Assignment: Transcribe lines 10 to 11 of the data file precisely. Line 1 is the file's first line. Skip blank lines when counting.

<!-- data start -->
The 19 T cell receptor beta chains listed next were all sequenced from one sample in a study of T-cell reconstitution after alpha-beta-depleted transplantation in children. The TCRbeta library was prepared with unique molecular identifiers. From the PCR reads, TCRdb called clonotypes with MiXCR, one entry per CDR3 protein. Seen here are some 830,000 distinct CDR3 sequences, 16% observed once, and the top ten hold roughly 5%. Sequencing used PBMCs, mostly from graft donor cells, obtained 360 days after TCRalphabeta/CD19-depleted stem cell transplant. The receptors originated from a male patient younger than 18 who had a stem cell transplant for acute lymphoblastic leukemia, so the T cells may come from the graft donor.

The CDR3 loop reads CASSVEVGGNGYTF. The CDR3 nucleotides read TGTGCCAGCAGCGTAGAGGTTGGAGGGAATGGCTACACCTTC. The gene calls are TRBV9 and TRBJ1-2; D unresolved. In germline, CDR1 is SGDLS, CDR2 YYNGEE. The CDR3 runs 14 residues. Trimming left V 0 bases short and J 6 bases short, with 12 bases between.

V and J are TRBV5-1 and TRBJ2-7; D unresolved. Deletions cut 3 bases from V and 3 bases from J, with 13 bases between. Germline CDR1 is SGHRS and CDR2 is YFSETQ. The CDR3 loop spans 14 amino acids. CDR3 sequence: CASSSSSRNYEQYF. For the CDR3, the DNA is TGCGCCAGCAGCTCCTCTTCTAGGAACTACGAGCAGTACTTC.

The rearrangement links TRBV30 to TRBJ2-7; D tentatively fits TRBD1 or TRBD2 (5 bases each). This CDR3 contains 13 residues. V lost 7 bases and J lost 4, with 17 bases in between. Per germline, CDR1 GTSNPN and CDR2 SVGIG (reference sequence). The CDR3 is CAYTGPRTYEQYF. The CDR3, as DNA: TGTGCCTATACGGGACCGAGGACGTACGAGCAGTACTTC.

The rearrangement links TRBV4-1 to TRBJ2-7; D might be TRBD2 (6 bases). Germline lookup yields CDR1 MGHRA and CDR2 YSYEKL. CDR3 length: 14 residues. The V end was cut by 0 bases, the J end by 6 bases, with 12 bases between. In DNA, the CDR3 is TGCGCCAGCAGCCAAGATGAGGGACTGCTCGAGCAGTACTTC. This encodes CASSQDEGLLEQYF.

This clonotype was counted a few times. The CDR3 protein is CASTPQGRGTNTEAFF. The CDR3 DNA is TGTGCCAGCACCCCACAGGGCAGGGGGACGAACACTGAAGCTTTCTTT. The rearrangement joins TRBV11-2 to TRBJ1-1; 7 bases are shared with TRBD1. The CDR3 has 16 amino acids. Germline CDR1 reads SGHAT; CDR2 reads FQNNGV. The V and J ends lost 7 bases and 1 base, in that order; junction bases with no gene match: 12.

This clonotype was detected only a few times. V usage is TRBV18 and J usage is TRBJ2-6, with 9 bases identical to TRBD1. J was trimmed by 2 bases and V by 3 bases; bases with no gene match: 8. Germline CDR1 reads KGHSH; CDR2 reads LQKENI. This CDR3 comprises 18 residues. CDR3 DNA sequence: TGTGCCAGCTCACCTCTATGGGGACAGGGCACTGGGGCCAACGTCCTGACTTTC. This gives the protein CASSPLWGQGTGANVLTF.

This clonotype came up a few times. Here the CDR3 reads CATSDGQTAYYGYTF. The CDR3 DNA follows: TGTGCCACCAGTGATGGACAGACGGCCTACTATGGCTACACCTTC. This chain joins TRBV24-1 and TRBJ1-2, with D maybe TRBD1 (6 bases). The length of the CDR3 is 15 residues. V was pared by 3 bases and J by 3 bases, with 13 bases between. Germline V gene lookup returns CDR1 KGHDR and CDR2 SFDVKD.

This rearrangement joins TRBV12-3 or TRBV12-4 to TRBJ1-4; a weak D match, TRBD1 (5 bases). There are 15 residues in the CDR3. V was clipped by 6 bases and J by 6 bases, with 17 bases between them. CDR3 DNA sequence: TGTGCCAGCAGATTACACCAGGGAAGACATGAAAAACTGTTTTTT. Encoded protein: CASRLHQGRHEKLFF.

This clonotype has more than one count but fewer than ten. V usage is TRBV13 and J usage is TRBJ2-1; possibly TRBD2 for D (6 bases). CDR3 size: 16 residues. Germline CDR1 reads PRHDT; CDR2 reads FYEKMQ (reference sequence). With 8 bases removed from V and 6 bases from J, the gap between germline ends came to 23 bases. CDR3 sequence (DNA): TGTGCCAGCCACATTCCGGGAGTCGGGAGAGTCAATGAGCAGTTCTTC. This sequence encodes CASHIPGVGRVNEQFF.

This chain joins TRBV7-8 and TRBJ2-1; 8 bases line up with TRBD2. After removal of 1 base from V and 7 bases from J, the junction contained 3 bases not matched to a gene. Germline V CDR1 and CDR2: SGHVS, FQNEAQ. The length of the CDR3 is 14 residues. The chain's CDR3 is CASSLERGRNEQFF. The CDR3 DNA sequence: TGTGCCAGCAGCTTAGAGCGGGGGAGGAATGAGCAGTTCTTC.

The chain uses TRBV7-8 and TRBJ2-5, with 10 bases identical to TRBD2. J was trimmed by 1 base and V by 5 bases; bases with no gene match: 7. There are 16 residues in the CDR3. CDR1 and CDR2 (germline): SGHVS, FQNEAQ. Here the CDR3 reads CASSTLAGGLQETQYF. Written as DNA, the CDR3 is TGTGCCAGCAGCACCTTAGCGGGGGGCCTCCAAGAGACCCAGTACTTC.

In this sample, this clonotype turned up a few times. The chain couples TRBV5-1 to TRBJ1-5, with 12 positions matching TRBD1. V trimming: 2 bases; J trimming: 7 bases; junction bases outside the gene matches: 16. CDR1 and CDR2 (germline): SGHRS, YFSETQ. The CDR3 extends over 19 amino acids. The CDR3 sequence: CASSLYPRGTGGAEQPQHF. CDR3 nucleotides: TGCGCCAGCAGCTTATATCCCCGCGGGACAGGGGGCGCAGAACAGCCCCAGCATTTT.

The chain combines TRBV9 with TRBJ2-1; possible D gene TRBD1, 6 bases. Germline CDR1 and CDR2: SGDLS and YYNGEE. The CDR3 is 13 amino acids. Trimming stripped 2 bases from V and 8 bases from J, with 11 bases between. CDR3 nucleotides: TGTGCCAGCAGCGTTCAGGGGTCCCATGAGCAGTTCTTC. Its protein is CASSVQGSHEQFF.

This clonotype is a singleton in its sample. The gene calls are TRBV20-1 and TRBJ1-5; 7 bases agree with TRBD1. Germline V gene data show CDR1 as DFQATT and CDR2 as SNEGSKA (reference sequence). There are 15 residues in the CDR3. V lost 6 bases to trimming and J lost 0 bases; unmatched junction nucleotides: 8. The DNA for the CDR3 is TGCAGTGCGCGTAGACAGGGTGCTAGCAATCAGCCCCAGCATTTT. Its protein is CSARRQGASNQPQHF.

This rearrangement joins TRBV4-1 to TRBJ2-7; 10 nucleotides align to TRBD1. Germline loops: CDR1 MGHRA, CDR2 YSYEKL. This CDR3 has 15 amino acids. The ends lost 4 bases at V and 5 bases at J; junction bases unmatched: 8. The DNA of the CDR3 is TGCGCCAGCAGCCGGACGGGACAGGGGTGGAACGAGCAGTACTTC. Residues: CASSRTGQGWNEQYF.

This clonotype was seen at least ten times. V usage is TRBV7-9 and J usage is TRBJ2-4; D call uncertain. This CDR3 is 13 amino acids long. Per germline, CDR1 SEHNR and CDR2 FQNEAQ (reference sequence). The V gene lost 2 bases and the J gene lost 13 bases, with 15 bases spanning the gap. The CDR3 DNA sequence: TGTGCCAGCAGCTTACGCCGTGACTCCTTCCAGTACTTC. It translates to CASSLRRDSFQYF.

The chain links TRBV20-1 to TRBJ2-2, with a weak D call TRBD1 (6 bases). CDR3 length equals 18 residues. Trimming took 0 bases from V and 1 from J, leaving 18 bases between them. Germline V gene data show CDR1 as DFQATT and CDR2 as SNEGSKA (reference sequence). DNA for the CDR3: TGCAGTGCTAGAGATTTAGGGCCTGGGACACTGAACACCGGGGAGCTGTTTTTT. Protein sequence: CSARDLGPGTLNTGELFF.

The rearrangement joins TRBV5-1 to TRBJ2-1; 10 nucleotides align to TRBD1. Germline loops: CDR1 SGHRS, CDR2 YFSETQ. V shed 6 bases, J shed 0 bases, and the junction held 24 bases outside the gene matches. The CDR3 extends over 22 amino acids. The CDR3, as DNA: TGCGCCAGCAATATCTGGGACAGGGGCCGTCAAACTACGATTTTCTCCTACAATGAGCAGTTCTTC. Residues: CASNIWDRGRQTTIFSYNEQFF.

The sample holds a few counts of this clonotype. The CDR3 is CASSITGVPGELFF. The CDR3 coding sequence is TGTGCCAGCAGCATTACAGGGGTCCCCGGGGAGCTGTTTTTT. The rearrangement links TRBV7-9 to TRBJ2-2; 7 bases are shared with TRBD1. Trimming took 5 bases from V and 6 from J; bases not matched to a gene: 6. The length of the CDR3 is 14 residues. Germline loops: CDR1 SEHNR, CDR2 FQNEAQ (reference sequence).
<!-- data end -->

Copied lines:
This clonotype has more than one count but fewer than ten. V usage is TRBV13 and J usage is TRBJ2-1; possibly TRBD2 for D (6 bases). CDR3 size: 16 residues. Germline CDR1 reads PRHDT; CDR2 reads FYEKMQ (reference sequence). With 8 bases removed from V and 6 bases from J, the gap between germline ends came to 23 bases. CDR3 sequence (DNA): TGTGCCAGCCACATTCCGGGAGTCGGGAGAGTCAATGAGCAGTTCTTC. This sequence encodes CASHIPGVGRVNEQFF.

This chain joins TRBV7-8 and TRBJ2-1; 8 bases line up with TRBD2. After removal of 1 base from V and 7 bases from J, the junction contained 3 bases not matched to a gene. Germline V CDR1 and CDR2: SGHVS, FQNEAQ. The length of the CDR3 is 14 residues. The chain's CDR3 is CASSLERGRNEQFF. The CDR3 DNA sequence: TGTGCCAGCAGCTTAGAGCGGGGGAGGAATGAGCAGTTCTTC.